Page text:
Port Angeles carpenter John Pluard, 56, lost use of his left hand after a first-year resident at Harborview Medical Center allegedly failed to treat a serious complication in a timely fashion. Jurors awarded $1.5 million.
A Port Angeles carpenter who lost the use of his left hand after a Harborview Medical Center resident allegedly failed to recognize and treat a serious complication has been awarded more than $1.5 million in a malpractice verdict.
John Pluard, now 56, received $1.3 million in economic and noneconomic damages and his wife, Lisa Pluard, 51, received $275,000 in noneconomic damages in the Monday verdict in King County Superior Court.
Officials with the University of Washington, which operates Harborview, disputed the decision.
“We believe our care was not negligent, but we respect the jury’s verdict,” spokeswoman Tina Mankowski said in a statement Tuesday.
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Pluard was 51 on Feb. 2, 2011, when he fell 16 feet from a scaffold onto concrete while working as a carpenter on the Olympic Peninsula, court documents show. He suffered fractures to his feet, left leg and left elbow and was airlifted from Port Angeles to Harborview Medical Center.
On the second night of his stay, he developed what was later diagnosed as compartment syndrome, a serious complication of trauma that occurs when pressure builds up in the soft tissue surrounding groups of organs or muscles. The pressure blocks blood flow to the area, leading to permanent injury to muscles and nerves. Amputation is sometimes required.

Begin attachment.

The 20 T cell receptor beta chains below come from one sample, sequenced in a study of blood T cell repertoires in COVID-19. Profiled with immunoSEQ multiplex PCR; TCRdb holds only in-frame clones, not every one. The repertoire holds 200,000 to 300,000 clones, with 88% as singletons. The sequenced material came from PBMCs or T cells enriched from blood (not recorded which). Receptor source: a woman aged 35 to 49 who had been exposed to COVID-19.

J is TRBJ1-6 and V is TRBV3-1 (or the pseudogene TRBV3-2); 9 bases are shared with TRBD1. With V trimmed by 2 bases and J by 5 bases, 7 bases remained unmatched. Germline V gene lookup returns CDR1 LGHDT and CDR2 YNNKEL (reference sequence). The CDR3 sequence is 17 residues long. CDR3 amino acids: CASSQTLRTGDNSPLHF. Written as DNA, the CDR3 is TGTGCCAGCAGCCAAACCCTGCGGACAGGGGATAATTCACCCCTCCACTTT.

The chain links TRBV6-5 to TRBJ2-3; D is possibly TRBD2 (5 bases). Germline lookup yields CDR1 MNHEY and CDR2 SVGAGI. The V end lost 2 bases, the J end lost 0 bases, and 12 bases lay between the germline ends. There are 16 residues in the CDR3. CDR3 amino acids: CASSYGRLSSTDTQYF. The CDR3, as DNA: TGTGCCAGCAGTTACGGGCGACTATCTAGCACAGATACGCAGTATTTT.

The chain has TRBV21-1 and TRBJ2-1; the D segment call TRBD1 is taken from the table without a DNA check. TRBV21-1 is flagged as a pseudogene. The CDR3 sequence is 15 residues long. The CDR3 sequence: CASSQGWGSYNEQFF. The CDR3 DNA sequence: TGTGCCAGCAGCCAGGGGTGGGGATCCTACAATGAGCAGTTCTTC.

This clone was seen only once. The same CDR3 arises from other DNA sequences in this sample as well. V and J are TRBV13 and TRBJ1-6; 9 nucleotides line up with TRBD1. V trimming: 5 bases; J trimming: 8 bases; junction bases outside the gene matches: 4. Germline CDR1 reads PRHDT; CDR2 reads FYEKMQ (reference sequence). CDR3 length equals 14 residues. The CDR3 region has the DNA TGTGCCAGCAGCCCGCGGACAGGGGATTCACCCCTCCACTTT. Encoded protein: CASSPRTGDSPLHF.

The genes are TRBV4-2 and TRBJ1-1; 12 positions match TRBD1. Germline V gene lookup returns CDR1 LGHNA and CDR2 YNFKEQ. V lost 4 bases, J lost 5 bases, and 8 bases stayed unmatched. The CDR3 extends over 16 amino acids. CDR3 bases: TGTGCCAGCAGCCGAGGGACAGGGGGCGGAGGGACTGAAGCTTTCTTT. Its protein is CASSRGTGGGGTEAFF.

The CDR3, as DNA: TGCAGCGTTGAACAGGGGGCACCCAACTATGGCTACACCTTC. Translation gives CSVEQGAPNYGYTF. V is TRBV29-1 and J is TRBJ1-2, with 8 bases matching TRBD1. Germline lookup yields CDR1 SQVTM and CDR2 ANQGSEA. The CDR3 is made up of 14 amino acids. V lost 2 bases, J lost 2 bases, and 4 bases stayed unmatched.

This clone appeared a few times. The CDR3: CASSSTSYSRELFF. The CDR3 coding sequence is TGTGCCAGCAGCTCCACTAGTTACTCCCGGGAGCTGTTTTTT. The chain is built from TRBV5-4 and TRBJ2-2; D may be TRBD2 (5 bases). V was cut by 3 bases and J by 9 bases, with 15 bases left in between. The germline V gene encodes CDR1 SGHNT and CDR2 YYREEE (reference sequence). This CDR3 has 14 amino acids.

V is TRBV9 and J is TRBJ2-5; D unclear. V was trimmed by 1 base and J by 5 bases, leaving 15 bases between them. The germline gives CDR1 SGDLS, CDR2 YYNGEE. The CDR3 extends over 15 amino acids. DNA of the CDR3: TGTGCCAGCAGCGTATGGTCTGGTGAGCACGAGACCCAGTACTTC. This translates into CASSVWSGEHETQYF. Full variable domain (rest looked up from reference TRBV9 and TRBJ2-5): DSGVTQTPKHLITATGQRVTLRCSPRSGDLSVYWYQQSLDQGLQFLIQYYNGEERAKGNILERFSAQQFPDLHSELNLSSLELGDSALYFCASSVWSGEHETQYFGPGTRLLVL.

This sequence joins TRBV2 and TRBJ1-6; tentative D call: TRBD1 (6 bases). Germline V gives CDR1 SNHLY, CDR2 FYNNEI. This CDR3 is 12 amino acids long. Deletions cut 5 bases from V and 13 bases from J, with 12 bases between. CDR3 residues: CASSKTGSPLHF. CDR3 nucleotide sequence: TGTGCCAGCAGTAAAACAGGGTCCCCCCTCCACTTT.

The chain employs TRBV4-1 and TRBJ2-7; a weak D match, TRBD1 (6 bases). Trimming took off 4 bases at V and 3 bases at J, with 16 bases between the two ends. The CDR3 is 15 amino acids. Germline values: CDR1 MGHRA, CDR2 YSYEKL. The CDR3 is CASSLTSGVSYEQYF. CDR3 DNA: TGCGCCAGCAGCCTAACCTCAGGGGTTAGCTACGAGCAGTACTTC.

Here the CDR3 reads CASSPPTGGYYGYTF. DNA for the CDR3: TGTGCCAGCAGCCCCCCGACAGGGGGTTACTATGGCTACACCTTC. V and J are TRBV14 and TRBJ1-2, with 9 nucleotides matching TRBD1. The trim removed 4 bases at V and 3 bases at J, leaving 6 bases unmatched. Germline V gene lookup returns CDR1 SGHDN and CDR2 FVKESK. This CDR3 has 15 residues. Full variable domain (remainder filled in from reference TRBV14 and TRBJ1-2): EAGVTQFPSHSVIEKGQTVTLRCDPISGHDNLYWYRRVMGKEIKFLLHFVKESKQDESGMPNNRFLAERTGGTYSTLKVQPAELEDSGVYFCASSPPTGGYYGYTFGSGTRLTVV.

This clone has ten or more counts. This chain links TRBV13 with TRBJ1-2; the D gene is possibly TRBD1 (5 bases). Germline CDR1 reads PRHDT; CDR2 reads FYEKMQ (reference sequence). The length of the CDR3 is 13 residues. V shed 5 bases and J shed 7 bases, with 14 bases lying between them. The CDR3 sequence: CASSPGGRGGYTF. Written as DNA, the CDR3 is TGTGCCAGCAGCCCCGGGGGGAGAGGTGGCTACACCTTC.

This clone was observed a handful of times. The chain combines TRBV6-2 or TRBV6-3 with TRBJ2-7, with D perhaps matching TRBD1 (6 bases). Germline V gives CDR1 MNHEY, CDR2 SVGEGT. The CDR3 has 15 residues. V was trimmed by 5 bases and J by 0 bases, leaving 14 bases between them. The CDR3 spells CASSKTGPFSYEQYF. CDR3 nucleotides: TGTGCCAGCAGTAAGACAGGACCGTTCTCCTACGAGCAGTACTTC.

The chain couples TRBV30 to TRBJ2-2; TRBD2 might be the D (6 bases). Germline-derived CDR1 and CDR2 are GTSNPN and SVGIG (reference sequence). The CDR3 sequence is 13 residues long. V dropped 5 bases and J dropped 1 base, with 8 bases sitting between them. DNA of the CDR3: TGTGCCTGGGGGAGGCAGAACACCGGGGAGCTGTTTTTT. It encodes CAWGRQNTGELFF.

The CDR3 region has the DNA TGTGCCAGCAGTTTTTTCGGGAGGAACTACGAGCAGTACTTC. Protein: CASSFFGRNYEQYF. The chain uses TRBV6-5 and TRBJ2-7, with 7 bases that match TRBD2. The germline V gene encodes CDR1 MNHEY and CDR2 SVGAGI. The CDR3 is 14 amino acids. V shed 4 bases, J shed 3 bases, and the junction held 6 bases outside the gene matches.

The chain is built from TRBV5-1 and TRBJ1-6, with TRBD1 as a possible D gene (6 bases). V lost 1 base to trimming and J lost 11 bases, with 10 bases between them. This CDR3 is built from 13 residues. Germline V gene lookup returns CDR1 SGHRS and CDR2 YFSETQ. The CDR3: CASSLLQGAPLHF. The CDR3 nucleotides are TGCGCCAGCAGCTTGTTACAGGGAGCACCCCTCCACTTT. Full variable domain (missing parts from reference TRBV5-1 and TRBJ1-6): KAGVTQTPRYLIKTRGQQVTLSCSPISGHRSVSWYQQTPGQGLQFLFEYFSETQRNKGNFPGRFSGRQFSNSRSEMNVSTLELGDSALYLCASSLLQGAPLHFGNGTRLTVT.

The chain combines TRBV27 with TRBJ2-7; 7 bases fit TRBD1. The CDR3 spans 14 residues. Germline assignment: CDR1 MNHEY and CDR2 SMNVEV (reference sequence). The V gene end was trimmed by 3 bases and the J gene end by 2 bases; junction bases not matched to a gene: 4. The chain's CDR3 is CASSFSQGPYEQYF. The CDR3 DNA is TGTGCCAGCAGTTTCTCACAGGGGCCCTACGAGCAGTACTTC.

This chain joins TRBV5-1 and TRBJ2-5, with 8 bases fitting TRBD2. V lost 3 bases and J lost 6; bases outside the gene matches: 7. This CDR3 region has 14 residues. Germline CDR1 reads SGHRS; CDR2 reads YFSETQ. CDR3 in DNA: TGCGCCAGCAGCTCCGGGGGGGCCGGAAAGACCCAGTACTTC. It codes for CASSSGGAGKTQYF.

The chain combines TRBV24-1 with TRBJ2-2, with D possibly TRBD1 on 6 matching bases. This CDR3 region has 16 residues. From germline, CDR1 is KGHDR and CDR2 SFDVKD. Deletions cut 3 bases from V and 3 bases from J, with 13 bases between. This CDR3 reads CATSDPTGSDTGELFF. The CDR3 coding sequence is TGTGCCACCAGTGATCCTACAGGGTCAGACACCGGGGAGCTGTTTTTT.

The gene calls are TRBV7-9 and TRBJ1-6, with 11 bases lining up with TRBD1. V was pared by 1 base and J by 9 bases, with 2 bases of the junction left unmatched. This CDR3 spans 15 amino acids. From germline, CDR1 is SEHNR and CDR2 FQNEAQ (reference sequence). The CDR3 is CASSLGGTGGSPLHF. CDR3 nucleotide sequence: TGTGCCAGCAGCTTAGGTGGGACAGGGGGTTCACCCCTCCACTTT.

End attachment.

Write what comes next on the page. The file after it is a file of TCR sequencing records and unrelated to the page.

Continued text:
Trial evidence showed that a first-year orthopedic resident, Dr. Courtney O’ Donnell, working the overnight shift, did not respond when Pluard’s wife, Lisa, reported he had significantly increased pain, a key symptom of the problem.
The case alleged that Harborview was relying on first-year interns to provide overnight coverage, requiring them to work shifts of 24 hours or more while supervising the care of 20 to 60 patients at one time, which affected Pluard’s care.
Compartment syndrome must be treated within four to six hours to prevent permanent damage. Pluard’s wife told a nurse about her husband’s increased pain at 7:45 p.m. Feb. 3, documents state. O’Donnell was notified at 8:45 p.m. She examined Pluard at 2:24 a.m., then saw him again at 6 a.m., without diagnosing the problem.
By the time Pluard was taken to surgery at 7 a.m. to relieve the pressure, it was too late. Although his hand was not amputated, he lost all function as a result of the delayed diagnosis of compartment syndrome, court documents stated.
Jurors found that O’Donnell had commited malpractice by failing to respond to Pluard’s complaints and that the delay caused significant injury to his left hand. Consequently, they found that Harborview was negligent and failed to meet the standard of practice.
The lawsuit alleged that the University of Washington failed to properly supervise and train first-year residents in its orthopedic trauma service.
In a statement issued Monday, UW officials rejected those conclusions.
“We are very sorry for this patient’s injury caused by a fall at his workplace and do not believe the resident’s work hours were a factor in his care,” Mankowski said in an email. “The resident was working as part of a team and was working within the allowed hours at the time of his care. Mr. Pluard had an unusual presentation which made diagnosis extremely difficult.”
Pluard can no longer work or enjoy rigorous outdoor activities, said Nathan Roberts, a lawyer for Connelly Law Offices in Tacoma who represented him. Lisa Pluard works at a bank in Port Angeles.
“The clients are very happy with the verdict and feel that justice has been served,” Roberts said. “Their primary goal was drawing attention to the patient-safety issues in the case, with a goal of preventing future injuries and deaths.”
O’Donnell is now on staff at Children’s Hospital Colorado, a hospital website shows.